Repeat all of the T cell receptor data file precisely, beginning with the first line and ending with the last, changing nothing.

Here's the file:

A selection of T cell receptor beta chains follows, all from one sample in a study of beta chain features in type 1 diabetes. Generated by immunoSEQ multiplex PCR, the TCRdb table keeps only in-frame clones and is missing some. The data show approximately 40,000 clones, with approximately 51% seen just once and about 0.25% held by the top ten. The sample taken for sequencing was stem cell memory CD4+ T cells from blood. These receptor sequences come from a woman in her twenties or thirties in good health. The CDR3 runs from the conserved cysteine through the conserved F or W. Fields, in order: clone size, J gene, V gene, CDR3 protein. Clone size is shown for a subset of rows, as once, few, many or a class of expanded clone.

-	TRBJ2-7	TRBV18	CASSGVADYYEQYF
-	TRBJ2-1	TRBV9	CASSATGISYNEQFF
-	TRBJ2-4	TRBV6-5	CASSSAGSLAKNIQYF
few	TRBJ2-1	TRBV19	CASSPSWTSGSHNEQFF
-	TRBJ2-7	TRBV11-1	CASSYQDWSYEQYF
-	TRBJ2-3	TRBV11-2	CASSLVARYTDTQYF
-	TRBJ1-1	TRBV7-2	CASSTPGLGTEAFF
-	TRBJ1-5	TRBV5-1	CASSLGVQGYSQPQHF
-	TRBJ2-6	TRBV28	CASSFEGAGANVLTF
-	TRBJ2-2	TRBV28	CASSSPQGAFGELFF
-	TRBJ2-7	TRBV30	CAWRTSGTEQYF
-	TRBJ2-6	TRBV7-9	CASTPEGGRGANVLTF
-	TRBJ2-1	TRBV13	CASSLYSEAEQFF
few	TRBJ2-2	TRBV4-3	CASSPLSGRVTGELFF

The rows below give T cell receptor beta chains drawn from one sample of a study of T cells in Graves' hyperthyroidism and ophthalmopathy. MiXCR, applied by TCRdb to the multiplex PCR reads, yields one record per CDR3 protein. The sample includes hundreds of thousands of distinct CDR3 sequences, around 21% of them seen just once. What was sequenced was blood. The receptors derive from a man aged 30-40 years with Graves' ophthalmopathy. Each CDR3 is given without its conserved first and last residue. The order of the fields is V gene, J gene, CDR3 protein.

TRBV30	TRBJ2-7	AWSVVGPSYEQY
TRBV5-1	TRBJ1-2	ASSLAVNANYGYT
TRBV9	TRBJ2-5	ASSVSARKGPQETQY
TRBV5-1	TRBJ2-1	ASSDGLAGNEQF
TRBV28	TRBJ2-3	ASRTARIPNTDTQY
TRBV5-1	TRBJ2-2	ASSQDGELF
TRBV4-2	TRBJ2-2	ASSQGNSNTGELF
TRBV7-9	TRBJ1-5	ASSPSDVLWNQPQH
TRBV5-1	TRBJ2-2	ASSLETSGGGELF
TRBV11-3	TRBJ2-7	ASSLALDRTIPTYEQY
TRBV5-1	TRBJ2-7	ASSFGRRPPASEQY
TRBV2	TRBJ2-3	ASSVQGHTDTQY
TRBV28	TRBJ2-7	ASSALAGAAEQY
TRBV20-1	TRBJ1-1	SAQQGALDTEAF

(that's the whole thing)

A selection of T cell receptor beta chains follows, all from one sample in a study of beta chain features in type 1 diabetes. Generated by immunoSEQ multiplex PCR, the TCRdb table keeps only in-frame clones and is missing some. The data show approximately 40,000 clones, with approximately 51% seen just once and about 0.25% held by the top ten. The sample taken for sequencing was stem cell memory CD4+ T cells from blood. These receptor sequences come from a woman in her twenties or thirties in good health. The CDR3 runs from the conserved cysteine through the conserved F or W. Fields, in order: clone size, J gene, V gene, CDR3 protein. Clone size is shown for a subset of rows, as once, few, many or a class of expanded clone.

-	TRBJ2-7	TRBV18	CASSGVADYYEQYF
-	TRBJ2-1	TRBV9	CASSATGISYNEQFF
-	TRBJ2-4	TRBV6-5	CASSSAGSLAKNIQYF
few	TRBJ2-1	TRBV19	CASSPSWTSGSHNEQFF
-	TRBJ2-7	TRBV11-1	CASSYQDWSYEQYF
-	TRBJ2-3	TRBV11-2	CASSLVARYTDTQYF
-	TRBJ1-1	TRBV7-2	CASSTPGLGTEAFF
-	TRBJ1-5	TRBV5-1	CASSLGVQGYSQPQHF
-	TRBJ2-6	TRBV28	CASSFEGAGANVLTF
-	TRBJ2-2	TRBV28	CASSSPQGAFGELFF
-	TRBJ2-7	TRBV30	CAWRTSGTEQYF
-	TRBJ2-6	TRBV7-9	CASTPEGGRGANVLTF
-	TRBJ2-1	TRBV13	CASSLYSEAEQFF
few	TRBJ2-2	TRBV4-3	CASSPLSGRVTGELFF

The rows below give T cell receptor beta chains drawn from one sample of a study of T cells in Graves' hyperthyroidism and ophthalmopathy. MiXCR, applied by TCRdb to the multiplex PCR reads, yields one record per CDR3 protein. The sample includes hundreds of thousands of distinct CDR3 sequences, around 21% of them seen just once. What was sequenced was blood. The receptors derive from a man aged 30-40 years with Graves' ophthalmopathy. Each CDR3 is given without its conserved first and last residue. The order of the fields is V gene, J gene, CDR3 protein.

TRBV30	TRBJ2-7	AWSVVGPSYEQY
TRBV5-1	TRBJ1-2	ASSLAVNANYGYT
TRBV9	TRBJ2-5	ASSVSARKGPQETQY
TRBV5-1	TRBJ2-1	ASSDGLAGNEQF
TRBV28	TRBJ2-3	ASRTARIPNTDTQY
TRBV5-1	TRBJ2-2	ASSQDGELF
TRBV4-2	TRBJ2-2	ASSQGNSNTGELF
TRBV7-9	TRBJ1-5	ASSPSDVLWNQPQH
TRBV5-1	TRBJ2-2	ASSLETSGGGELF
TRBV11-3	TRBJ2-7	ASSLALDRTIPTYEQY
TRBV5-1	TRBJ2-7	ASSFGRRPPASEQY
TRBV2	TRBJ2-3	ASSVQGHTDTQY
TRBV28	TRBJ2-7	ASSALAGAAEQY
TRBV20-1	TRBJ1-1	SAQQGALDTEAF